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05/04/2016

Immobiliser le rachis: Comme il faut !

 Safety of the lateral trauma position in cervical spine injuries: a cadaver model study

Hyldmo PK et Al. Acta Anaesthesiol Scand. 2016 Mar 7. doi: 10.1111/aas.12714.

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Bien immobiliser un rachis avec la bonne position. Lire aussi 1, 2, 3

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Background: Endotracheal intubation is not always an option for unconscious trauma patients. Prehospital personnel are then faced with the dilemma of maintaining an adequate airway without risking deleterious movement of a potentially unstable cervical spine. To address these two concerns various alternatives to the classical recovery position have been developed. This study aims to determine the amount of motion induced by the recovery position, two versions of the HAINES (High Arm IN Endangered Spine) position, and the novel lateral trauma position (LTP).
 
Method: We surgically created global cervical instability between the C5 and C6 vertebrae in five fresh cadavers. We measured the rotational and translational (linear) range of motion during the different maneuvers using an electromagnetic tracking device and compared the results using a general linear mixed model (GLMM) for regression.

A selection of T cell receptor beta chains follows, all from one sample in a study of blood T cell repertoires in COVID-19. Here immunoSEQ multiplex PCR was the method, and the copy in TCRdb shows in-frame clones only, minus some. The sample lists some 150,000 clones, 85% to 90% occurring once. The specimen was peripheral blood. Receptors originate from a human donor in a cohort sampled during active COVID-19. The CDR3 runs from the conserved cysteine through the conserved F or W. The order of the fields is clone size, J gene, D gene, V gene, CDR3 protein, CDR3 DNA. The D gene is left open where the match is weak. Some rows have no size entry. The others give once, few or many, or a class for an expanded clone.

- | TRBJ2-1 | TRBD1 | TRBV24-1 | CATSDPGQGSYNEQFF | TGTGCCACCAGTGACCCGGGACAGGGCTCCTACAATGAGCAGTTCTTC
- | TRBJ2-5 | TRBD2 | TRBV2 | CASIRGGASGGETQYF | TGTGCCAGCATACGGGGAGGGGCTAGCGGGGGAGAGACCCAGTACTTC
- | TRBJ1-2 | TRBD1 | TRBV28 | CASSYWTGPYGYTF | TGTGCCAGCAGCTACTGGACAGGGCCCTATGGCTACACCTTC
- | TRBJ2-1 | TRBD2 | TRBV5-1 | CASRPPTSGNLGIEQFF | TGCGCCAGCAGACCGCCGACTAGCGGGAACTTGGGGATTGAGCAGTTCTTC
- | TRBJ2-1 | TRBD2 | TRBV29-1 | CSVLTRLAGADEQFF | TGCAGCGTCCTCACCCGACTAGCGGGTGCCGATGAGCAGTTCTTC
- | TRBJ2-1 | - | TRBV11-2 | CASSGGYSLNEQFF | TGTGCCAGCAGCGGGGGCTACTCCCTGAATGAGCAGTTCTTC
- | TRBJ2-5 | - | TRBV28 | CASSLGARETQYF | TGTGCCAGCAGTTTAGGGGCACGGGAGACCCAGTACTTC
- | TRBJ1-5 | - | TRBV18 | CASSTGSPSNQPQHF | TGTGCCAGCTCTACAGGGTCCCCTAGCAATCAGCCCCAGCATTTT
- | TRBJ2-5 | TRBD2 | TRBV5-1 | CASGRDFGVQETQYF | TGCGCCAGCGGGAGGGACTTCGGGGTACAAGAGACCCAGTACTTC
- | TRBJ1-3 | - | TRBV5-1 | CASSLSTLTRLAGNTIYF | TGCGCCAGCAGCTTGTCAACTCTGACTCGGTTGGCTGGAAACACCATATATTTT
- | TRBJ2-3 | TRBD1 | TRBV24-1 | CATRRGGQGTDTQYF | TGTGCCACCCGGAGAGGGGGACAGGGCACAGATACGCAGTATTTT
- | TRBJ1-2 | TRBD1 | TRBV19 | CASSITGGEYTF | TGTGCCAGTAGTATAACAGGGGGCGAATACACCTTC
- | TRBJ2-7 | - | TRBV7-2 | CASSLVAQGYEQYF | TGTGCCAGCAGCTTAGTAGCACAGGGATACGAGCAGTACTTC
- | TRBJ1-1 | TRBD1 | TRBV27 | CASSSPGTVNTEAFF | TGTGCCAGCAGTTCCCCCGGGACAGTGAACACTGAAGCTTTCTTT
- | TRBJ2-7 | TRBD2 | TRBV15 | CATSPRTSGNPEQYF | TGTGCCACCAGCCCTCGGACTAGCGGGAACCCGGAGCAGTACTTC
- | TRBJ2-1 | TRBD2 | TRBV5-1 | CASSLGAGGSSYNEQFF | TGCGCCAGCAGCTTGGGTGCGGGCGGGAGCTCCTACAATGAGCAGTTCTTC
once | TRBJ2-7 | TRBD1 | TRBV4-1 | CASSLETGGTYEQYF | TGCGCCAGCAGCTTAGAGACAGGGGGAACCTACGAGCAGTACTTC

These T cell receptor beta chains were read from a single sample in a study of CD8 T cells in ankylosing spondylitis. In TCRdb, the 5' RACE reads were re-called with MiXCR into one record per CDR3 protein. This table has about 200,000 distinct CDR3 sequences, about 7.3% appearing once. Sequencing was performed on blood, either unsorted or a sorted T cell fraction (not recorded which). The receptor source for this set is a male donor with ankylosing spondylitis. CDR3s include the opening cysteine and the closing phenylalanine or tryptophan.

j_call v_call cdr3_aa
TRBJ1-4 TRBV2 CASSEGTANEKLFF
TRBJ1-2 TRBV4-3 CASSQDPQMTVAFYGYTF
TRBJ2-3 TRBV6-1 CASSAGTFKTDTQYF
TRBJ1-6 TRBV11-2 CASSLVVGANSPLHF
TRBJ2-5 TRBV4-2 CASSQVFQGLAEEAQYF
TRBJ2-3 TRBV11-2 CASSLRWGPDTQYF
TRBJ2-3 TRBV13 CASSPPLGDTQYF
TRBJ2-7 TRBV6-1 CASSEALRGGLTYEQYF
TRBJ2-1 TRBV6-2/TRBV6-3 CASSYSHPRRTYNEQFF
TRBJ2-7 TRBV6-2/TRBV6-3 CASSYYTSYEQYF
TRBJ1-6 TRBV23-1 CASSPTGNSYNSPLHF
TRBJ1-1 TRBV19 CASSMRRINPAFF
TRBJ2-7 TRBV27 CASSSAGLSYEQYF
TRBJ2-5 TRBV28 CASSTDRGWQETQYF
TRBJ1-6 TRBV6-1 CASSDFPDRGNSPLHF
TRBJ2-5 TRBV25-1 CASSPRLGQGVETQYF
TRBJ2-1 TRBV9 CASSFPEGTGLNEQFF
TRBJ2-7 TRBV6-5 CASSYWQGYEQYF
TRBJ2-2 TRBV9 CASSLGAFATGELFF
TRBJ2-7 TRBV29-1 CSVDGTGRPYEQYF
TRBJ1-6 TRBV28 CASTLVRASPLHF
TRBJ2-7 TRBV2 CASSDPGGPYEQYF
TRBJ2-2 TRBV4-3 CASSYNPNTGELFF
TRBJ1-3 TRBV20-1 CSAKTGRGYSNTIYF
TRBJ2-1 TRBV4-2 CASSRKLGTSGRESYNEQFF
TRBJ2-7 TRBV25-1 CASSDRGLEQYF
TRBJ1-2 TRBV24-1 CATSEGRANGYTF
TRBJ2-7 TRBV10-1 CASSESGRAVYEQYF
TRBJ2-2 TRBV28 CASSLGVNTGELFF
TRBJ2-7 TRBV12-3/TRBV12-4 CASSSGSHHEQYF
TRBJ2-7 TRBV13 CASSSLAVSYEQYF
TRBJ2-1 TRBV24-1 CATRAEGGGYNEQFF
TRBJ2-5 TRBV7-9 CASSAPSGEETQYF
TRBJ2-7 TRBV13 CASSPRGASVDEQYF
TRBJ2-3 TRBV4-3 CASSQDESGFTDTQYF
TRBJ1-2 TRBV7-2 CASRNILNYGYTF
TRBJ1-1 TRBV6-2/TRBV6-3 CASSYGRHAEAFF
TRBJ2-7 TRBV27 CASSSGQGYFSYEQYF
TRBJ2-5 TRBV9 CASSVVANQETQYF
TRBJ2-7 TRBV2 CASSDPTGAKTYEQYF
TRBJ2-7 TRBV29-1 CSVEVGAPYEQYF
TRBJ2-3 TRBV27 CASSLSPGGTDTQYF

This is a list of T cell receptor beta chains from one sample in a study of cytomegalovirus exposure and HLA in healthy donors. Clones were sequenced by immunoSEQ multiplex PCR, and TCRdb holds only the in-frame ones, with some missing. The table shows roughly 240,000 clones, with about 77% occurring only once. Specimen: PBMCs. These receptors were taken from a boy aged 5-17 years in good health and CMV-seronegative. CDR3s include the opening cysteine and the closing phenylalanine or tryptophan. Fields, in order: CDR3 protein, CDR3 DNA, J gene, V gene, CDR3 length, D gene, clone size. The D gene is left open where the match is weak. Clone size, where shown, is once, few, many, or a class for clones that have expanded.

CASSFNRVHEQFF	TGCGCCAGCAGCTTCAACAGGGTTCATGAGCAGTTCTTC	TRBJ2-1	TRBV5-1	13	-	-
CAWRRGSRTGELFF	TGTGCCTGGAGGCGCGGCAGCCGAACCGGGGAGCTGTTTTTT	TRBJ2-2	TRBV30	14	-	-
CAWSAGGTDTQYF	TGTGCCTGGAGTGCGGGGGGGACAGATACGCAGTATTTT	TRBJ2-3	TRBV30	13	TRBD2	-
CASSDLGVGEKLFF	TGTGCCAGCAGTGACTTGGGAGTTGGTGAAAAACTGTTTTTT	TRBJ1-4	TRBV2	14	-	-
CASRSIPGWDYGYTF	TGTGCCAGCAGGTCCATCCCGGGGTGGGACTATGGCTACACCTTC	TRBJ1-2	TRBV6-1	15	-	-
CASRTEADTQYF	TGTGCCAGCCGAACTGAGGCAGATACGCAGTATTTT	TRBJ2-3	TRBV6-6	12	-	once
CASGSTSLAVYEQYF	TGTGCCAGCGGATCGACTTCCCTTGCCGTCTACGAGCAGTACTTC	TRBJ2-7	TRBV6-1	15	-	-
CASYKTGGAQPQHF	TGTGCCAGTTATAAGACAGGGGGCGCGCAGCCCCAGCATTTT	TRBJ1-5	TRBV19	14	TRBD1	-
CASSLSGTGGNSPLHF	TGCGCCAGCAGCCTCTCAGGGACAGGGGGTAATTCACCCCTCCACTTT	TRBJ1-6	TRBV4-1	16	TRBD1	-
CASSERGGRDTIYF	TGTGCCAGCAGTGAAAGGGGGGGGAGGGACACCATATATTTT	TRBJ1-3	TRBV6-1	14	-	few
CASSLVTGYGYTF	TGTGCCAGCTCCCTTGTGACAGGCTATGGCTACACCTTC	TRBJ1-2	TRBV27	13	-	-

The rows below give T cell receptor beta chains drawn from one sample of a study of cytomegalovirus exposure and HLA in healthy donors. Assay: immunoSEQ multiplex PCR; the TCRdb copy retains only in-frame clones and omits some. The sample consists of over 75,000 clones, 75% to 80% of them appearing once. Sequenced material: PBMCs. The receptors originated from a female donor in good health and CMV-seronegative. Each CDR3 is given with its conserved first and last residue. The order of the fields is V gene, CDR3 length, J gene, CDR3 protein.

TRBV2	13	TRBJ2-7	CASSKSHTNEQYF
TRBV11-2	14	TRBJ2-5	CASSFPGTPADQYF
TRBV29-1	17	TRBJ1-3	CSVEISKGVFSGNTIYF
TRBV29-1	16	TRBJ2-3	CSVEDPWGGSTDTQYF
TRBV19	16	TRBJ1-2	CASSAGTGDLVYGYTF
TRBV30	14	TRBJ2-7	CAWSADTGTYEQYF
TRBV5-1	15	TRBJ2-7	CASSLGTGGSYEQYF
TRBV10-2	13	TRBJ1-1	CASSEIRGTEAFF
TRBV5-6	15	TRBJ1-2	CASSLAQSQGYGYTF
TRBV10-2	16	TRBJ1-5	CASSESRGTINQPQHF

ImmobCervicale.jpeg

 
Results:
 
In the recovery position, the range of motion for lateral bending was 11.9°. While both HAINES positions caused a similar range of motion, the motion caused by the LTP was 2.6° less (P = 0.037). The linear axial range of motion in the recovery position was 13.0 mm. In comparison, the HAINES 1 and 2 positions showed significantly less motion ( 5.8 and 4.6 mm, respectively), while the LTP did not (4.0 mm, P = 0.067).
 
Conclusion: Our results indicate that in unconscious trauma patients, the LTP or one of the two HAINES techniques is preferable to the standard recovery position in cases of an unstable cervical spine injury.

| Tags : rachis

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